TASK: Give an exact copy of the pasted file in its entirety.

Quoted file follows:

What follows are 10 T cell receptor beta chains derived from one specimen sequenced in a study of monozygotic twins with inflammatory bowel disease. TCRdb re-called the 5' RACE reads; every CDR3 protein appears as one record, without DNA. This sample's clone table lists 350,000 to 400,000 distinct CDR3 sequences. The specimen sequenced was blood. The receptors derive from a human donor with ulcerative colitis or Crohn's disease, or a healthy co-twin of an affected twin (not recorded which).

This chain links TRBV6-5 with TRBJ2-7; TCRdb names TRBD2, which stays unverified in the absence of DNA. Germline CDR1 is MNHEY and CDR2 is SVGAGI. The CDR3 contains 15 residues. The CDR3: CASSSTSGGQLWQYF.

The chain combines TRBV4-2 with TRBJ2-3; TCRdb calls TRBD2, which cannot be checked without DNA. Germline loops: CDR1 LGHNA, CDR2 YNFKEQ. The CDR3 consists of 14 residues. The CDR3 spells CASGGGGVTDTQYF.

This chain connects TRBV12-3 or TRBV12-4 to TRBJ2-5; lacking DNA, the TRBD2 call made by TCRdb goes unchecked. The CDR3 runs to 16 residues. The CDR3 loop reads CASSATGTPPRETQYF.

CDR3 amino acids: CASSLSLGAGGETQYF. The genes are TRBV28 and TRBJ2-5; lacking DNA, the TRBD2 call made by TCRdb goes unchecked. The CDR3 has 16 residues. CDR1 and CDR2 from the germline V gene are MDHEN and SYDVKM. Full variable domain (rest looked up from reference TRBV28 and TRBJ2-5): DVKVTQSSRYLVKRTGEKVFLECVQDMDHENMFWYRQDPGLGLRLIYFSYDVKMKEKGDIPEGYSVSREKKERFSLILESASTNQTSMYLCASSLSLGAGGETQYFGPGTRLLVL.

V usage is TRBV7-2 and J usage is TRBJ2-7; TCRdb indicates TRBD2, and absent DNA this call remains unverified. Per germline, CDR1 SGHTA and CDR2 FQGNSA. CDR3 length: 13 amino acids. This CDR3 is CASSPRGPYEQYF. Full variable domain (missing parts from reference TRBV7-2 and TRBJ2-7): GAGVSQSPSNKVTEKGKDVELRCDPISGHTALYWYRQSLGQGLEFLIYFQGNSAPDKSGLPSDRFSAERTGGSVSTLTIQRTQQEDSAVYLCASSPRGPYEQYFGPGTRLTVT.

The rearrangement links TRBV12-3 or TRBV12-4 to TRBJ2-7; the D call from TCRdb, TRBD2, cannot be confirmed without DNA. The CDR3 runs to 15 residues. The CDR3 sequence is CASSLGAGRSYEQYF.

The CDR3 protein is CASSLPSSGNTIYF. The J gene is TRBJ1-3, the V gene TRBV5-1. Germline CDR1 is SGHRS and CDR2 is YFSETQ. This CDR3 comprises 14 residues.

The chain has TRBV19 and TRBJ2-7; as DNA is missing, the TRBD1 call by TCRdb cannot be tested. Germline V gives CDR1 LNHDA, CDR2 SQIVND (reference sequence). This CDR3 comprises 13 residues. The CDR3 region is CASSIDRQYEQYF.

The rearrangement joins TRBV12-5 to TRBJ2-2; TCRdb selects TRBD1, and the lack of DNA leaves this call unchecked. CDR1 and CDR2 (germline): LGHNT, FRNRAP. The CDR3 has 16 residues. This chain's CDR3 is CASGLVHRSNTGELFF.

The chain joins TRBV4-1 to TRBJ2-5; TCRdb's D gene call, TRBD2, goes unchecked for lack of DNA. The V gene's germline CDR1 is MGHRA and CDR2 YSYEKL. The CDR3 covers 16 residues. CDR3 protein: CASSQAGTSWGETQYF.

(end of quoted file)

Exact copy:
What follows are 10 T cell receptor beta chains derived from one specimen sequenced in a study of monozygotic twins with inflammatory bowel disease. TCRdb re-called the 5' RACE reads; every CDR3 protein appears as one record, without DNA. This sample's clone table lists 350,000 to 400,000 distinct CDR3 sequences. The specimen sequenced was blood. The receptors derive from a human donor with ulcerative colitis or Crohn's disease, or a healthy co-twin of an affected twin (not recorded which).

This chain links TRBV6-5 with TRBJ2-7; TCRdb names TRBD2, which stays unverified in the absence of DNA. Germline CDR1 is MNHEY and CDR2 is SVGAGI. The CDR3 contains 15 residues. The CDR3: CASSSTSGGQLWQYF.

The chain combines TRBV4-2 with TRBJ2-3; TCRdb calls TRBD2, which cannot be checked without DNA. Germline loops: CDR1 LGHNA, CDR2 YNFKEQ. The CDR3 consists of 14 residues. The CDR3 spells CASGGGGVTDTQYF.

This chain connects TRBV12-3 or TRBV12-4 to TRBJ2-5; lacking DNA, the TRBD2 call made by TCRdb goes unchecked. The CDR3 runs to 16 residues. The CDR3 loop reads CASSATGTPPRETQYF.

CDR3 amino acids: CASSLSLGAGGETQYF. The genes are TRBV28 and TRBJ2-5; lacking DNA, the TRBD2 call made by TCRdb goes unchecked. The CDR3 has 16 residues. CDR1 and CDR2 from the germline V gene are MDHEN and SYDVKM. Full variable domain (rest looked up from reference TRBV28 and TRBJ2-5): DVKVTQSSRYLVKRTGEKVFLECVQDMDHENMFWYRQDPGLGLRLIYFSYDVKMKEKGDIPEGYSVSREKKERFSLILESASTNQTSMYLCASSLSLGAGGETQYFGPGTRLLVL.

V usage is TRBV7-2 and J usage is TRBJ2-7; TCRdb indicates TRBD2, and absent DNA this call remains unverified. Per germline, CDR1 SGHTA and CDR2 FQGNSA. CDR3 length: 13 amino acids. This CDR3 is CASSPRGPYEQYF. Full variable domain (missing parts from reference TRBV7-2 and TRBJ2-7): GAGVSQSPSNKVTEKGKDVELRCDPISGHTALYWYRQSLGQGLEFLIYFQGNSAPDKSGLPSDRFSAERTGGSVSTLTIQRTQQEDSAVYLCASSPRGPYEQYFGPGTRLTVT.

The rearrangement links TRBV12-3 or TRBV12-4 to TRBJ2-7; the D call from TCRdb, TRBD2, cannot be confirmed without DNA. The CDR3 runs to 15 residues. The CDR3 sequence is CASSLGAGRSYEQYF.

The CDR3 protein is CASSLPSSGNTIYF. The J gene is TRBJ1-3, the V gene TRBV5-1. Germline CDR1 is SGHRS and CDR2 is YFSETQ. This CDR3 comprises 14 residues.

The chain has TRBV19 and TRBJ2-7; as DNA is missing, the TRBD1 call by TCRdb cannot be tested. Germline V gives CDR1 LNHDA, CDR2 SQIVND (reference sequence). This CDR3 comprises 13 residues. The CDR3 region is CASSIDRQYEQYF.

The rearrangement joins TRBV12-5 to TRBJ2-2; TCRdb selects TRBD1, and the lack of DNA leaves this call unchecked. CDR1 and CDR2 (germline): LGHNT, FRNRAP. The CDR3 has 16 residues. This chain's CDR3 is CASGLVHRSNTGELFF.

The chain joins TRBV4-1 to TRBJ2-5; TCRdb's D gene call, TRBD2, goes unchecked for lack of DNA. The V gene's germline CDR1 is MGHRA and CDR2 YSYEKL. The CDR3 covers 16 residues. CDR3 protein: CASSQAGTSWGETQYF.